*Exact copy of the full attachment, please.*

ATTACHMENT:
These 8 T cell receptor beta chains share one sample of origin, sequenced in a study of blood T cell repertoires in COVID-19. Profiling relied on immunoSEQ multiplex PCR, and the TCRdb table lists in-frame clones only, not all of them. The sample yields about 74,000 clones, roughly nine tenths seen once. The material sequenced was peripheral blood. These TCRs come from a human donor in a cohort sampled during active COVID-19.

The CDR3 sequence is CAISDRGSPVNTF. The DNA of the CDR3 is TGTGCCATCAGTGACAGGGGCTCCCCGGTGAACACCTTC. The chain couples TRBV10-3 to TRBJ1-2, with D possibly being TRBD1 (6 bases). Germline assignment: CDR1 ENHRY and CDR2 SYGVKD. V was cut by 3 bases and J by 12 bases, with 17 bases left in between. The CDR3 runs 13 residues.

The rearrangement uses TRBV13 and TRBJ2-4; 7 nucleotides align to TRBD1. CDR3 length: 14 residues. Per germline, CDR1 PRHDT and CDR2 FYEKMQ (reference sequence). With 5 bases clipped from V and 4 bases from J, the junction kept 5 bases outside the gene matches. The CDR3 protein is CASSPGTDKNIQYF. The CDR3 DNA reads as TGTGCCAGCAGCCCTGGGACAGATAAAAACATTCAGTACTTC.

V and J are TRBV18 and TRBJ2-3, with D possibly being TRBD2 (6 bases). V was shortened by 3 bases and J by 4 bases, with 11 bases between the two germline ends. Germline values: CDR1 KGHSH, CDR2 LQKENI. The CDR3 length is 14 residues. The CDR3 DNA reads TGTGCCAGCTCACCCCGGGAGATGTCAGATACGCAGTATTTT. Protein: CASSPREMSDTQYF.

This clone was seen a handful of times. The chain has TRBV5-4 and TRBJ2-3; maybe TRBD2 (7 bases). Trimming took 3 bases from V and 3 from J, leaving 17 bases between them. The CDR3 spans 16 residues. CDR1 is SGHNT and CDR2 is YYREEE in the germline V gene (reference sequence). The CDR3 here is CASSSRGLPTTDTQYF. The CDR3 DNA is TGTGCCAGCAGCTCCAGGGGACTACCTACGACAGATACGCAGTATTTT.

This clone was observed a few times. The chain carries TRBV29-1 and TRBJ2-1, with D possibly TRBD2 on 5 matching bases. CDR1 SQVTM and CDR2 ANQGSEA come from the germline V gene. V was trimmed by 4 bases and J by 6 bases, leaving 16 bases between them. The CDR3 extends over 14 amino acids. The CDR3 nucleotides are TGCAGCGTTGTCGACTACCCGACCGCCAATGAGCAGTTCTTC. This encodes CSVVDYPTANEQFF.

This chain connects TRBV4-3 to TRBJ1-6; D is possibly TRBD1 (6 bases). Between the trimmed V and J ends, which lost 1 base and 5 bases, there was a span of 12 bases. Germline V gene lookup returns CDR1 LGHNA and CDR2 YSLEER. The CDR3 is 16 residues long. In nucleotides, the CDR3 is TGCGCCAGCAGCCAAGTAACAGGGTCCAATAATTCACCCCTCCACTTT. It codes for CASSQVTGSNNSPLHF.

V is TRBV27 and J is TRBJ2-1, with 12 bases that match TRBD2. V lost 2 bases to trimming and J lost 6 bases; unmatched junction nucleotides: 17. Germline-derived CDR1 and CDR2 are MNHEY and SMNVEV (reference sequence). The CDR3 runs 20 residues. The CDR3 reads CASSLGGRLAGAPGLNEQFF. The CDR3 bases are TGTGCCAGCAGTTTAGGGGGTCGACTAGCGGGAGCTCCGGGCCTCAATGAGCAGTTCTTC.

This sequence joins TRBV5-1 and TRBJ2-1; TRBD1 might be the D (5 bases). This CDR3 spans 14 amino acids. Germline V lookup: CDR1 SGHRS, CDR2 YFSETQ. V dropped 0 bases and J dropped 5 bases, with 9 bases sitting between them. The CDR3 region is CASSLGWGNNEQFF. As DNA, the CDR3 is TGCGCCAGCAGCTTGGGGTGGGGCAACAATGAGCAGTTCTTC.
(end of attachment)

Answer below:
These 8 T cell receptor beta chains share one sample of origin, sequenced in a study of blood T cell repertoires in COVID-19. Profiling relied on immunoSEQ multiplex PCR, and the TCRdb table lists in-frame clones only, not all of them. The sample yields about 74,000 clones, roughly nine tenths seen once. The material sequenced was peripheral blood. These TCRs come from a human donor in a cohort sampled during active COVID-19.

The CDR3 sequence is CAISDRGSPVNTF. The DNA of the CDR3 is TGTGCCATCAGTGACAGGGGCTCCCCGGTGAACACCTTC. The chain couples TRBV10-3 to TRBJ1-2, with D possibly being TRBD1 (6 bases). Germline assignment: CDR1 ENHRY and CDR2 SYGVKD. V was cut by 3 bases and J by 12 bases, with 17 bases left in between. The CDR3 runs 13 residues.

The rearrangement uses TRBV13 and TRBJ2-4; 7 nucleotides align to TRBD1. CDR3 length: 14 residues. Per germline, CDR1 PRHDT and CDR2 FYEKMQ (reference sequence). With 5 bases clipped from V and 4 bases from J, the junction kept 5 bases outside the gene matches. The CDR3 protein is CASSPGTDKNIQYF. The CDR3 DNA reads as TGTGCCAGCAGCCCTGGGACAGATAAAAACATTCAGTACTTC.

V and J are TRBV18 and TRBJ2-3, with D possibly being TRBD2 (6 bases). V was shortened by 3 bases and J by 4 bases, with 11 bases between the two germline ends. Germline values: CDR1 KGHSH, CDR2 LQKENI. The CDR3 length is 14 residues. The CDR3 DNA reads TGTGCCAGCTCACCCCGGGAGATGTCAGATACGCAGTATTTT. Protein: CASSPREMSDTQYF.

This clone was seen a handful of times. The chain has TRBV5-4 and TRBJ2-3; maybe TRBD2 (7 bases). Trimming took 3 bases from V and 3 from J, leaving 17 bases between them. The CDR3 spans 16 residues. CDR1 is SGHNT and CDR2 is YYREEE in the germline V gene (reference sequence). The CDR3 here is CASSSRGLPTTDTQYF. The CDR3 DNA is TGTGCCAGCAGCTCCAGGGGACTACCTACGACAGATACGCAGTATTTT.

This clone was observed a few times. The chain carries TRBV29-1 and TRBJ2-1, with D possibly TRBD2 on 5 matching bases. CDR1 SQVTM and CDR2 ANQGSEA come from the germline V gene. V was trimmed by 4 bases and J by 6 bases, leaving 16 bases between them. The CDR3 extends over 14 amino acids. The CDR3 nucleotides are TGCAGCGTTGTCGACTACCCGACCGCCAATGAGCAGTTCTTC. This encodes CSVVDYPTANEQFF.

This chain connects TRBV4-3 to TRBJ1-6; D is possibly TRBD1 (6 bases). Between the trimmed V and J ends, which lost 1 base and 5 bases, there was a span of 12 bases. Germline V gene lookup returns CDR1 LGHNA and CDR2 YSLEER. The CDR3 is 16 residues long. In nucleotides, the CDR3 is TGCGCCAGCAGCCAAGTAACAGGGTCCAATAATTCACCCCTCCACTTT. It codes for CASSQVTGSNNSPLHF.

V is TRBV27 and J is TRBJ2-1, with 12 bases that match TRBD2. V lost 2 bases to trimming and J lost 6 bases; unmatched junction nucleotides: 17. Germline-derived CDR1 and CDR2 are MNHEY and SMNVEV (reference sequence). The CDR3 runs 20 residues. The CDR3 reads CASSLGGRLAGAPGLNEQFF. The CDR3 bases are TGTGCCAGCAGTTTAGGGGGTCGACTAGCGGGAGCTCCGGGCCTCAATGAGCAGTTCTTC.

This sequence joins TRBV5-1 and TRBJ2-1; TRBD1 might be the D (5 bases). This CDR3 spans 14 amino acids. Germline V lookup: CDR1 SGHRS, CDR2 YFSETQ. V dropped 0 bases and J dropped 5 bases, with 9 bases sitting between them. The CDR3 region is CASSLGWGNNEQFF. As DNA, the CDR3 is TGCGCCAGCAGCTTGGGGTGGGGCAACAATGAGCAGTTCTTC.